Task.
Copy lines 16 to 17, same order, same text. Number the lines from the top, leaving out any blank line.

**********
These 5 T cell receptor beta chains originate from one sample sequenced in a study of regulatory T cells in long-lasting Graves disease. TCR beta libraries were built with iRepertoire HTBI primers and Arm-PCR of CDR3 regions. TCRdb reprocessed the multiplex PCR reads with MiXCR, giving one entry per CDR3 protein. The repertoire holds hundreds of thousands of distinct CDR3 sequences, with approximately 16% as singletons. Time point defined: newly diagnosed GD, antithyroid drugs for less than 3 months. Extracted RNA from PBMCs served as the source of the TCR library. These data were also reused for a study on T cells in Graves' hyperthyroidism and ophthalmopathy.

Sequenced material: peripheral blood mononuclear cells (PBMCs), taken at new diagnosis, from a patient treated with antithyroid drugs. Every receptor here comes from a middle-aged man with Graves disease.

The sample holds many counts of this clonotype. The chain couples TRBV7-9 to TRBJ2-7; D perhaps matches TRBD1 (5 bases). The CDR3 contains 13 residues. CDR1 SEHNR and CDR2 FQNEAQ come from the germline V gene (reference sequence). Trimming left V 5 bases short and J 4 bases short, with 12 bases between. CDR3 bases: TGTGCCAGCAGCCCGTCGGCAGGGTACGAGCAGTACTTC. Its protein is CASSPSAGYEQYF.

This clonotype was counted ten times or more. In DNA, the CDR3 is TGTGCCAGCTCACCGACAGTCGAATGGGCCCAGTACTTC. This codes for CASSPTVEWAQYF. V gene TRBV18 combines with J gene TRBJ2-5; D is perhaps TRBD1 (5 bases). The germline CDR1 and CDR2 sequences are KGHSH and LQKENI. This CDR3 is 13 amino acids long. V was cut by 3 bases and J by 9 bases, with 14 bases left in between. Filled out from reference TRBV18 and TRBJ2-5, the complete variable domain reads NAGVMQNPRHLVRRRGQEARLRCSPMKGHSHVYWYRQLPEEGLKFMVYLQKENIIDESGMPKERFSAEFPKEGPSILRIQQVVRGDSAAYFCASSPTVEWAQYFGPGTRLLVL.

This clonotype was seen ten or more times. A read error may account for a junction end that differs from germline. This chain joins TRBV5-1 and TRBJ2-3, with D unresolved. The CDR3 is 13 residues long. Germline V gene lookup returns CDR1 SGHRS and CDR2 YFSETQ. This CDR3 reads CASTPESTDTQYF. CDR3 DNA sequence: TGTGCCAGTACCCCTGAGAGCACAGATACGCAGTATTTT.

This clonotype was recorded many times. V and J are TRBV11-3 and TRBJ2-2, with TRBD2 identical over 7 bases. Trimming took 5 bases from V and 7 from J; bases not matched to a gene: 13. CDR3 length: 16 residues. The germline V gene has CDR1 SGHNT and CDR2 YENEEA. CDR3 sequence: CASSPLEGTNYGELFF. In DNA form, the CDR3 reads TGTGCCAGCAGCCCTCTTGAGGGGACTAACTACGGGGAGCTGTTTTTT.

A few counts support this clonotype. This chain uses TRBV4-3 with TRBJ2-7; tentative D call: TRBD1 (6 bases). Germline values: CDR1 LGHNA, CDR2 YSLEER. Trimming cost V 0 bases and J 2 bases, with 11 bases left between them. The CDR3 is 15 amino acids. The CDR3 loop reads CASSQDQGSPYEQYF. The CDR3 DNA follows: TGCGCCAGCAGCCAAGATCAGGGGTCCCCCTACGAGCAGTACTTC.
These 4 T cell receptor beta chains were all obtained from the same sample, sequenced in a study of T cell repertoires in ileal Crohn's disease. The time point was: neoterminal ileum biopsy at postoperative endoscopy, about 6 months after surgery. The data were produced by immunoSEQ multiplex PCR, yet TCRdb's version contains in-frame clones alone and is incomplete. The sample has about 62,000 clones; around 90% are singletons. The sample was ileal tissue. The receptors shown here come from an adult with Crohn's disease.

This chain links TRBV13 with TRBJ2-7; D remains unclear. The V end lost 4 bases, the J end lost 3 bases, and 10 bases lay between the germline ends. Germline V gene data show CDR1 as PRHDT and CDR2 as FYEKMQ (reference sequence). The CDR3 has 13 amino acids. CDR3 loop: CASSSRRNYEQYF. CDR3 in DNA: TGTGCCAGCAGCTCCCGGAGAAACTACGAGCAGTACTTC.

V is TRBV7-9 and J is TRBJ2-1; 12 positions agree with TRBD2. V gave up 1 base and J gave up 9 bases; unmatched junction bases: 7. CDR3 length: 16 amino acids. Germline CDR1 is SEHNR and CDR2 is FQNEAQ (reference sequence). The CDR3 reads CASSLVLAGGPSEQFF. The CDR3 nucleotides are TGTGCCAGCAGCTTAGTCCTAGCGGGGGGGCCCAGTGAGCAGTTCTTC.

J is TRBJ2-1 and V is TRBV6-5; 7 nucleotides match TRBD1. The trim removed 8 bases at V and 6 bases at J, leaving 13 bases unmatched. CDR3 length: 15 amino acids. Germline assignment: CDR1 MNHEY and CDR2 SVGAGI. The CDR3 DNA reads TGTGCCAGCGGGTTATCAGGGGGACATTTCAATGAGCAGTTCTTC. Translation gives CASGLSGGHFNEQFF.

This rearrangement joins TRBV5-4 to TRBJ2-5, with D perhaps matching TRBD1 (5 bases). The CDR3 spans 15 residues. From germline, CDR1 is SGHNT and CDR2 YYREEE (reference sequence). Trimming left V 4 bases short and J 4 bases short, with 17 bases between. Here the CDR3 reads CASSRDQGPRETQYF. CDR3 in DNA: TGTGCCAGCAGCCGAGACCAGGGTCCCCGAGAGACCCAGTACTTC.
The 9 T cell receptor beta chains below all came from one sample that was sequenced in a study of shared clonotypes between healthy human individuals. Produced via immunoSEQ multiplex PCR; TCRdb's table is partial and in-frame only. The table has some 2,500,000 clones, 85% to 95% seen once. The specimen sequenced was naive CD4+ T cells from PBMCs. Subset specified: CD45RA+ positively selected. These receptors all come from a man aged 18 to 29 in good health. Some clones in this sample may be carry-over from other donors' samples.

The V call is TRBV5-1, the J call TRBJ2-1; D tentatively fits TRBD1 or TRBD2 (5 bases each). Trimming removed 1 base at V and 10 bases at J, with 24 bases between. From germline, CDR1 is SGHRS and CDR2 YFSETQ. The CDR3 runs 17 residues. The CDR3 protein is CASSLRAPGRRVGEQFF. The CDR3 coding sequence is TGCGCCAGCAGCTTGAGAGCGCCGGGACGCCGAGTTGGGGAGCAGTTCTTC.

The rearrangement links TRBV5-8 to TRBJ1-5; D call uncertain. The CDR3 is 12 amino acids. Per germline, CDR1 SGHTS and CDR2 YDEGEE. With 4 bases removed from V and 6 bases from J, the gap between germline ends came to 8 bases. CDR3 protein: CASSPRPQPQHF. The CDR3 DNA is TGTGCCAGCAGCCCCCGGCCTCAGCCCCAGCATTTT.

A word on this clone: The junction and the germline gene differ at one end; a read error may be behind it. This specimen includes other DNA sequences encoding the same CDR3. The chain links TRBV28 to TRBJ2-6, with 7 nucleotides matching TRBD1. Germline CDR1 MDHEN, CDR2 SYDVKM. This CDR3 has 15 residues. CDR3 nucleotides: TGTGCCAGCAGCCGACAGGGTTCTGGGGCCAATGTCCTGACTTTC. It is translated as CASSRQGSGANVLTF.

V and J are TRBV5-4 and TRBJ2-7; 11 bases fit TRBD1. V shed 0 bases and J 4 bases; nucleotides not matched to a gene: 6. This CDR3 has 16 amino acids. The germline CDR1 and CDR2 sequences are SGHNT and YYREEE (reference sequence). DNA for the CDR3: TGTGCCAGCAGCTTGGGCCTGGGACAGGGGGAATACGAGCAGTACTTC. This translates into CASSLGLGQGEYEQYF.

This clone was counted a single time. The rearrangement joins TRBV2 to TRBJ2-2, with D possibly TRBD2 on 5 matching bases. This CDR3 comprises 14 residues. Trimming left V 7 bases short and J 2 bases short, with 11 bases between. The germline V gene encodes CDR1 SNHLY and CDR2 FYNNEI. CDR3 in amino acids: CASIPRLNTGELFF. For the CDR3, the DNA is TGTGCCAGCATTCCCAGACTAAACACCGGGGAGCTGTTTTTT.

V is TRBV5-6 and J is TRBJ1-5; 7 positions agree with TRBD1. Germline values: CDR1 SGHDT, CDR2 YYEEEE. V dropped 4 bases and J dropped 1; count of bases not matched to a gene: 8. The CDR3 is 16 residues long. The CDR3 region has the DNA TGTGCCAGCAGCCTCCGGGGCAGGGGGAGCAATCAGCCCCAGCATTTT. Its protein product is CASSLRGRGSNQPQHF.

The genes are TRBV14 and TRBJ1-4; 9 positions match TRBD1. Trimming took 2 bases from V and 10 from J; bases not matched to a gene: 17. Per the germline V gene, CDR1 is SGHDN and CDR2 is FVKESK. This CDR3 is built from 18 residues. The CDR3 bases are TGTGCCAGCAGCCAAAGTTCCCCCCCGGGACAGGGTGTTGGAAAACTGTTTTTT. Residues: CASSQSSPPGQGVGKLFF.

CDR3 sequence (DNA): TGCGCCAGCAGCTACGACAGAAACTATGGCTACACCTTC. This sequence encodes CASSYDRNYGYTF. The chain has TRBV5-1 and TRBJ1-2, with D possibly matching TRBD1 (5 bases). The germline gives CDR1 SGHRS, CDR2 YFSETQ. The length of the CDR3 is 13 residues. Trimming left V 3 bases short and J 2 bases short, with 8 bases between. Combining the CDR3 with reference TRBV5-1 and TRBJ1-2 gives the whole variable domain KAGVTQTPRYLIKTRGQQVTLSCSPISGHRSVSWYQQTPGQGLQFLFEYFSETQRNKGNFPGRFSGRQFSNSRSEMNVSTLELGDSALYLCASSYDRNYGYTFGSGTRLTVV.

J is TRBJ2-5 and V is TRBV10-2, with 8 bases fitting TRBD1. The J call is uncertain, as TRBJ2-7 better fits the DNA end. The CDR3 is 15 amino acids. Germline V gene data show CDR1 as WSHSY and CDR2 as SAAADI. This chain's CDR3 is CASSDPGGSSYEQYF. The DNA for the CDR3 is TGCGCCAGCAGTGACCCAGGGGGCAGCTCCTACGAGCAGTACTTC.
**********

A word on this clone: The junction and the germline gene differ at one end; a read error may be behind it. This specimen includes other DNA sequences encoding the same CDR3. The chain links TRBV28 to TRBJ2-6, with 7 nucleotides matching TRBD1. Germline CDR1 MDHEN, CDR2 SYDVKM. This CDR3 has 15 residues. CDR3 nucleotides: TGTGCCAGCAGCCGACAGGGTTCTGGGGCCAATGTCCTGACTTTC. It is translated as CASSRQGSGANVLTF.

V and J are TRBV5-4 and TRBJ2-7; 11 bases fit TRBD1. V shed 0 bases and J 4 bases; nucleotides not matched to a gene: 6. This CDR3 has 16 amino acids. The germline CDR1 and CDR2 sequences are SGHNT and YYREEE (reference sequence). DNA for the CDR3: TGTGCCAGCAGCTTGGGCCTGGGACAGGGGGAATACGAGCAGTACTTC. This translates into CASSLGLGQGEYEQYF.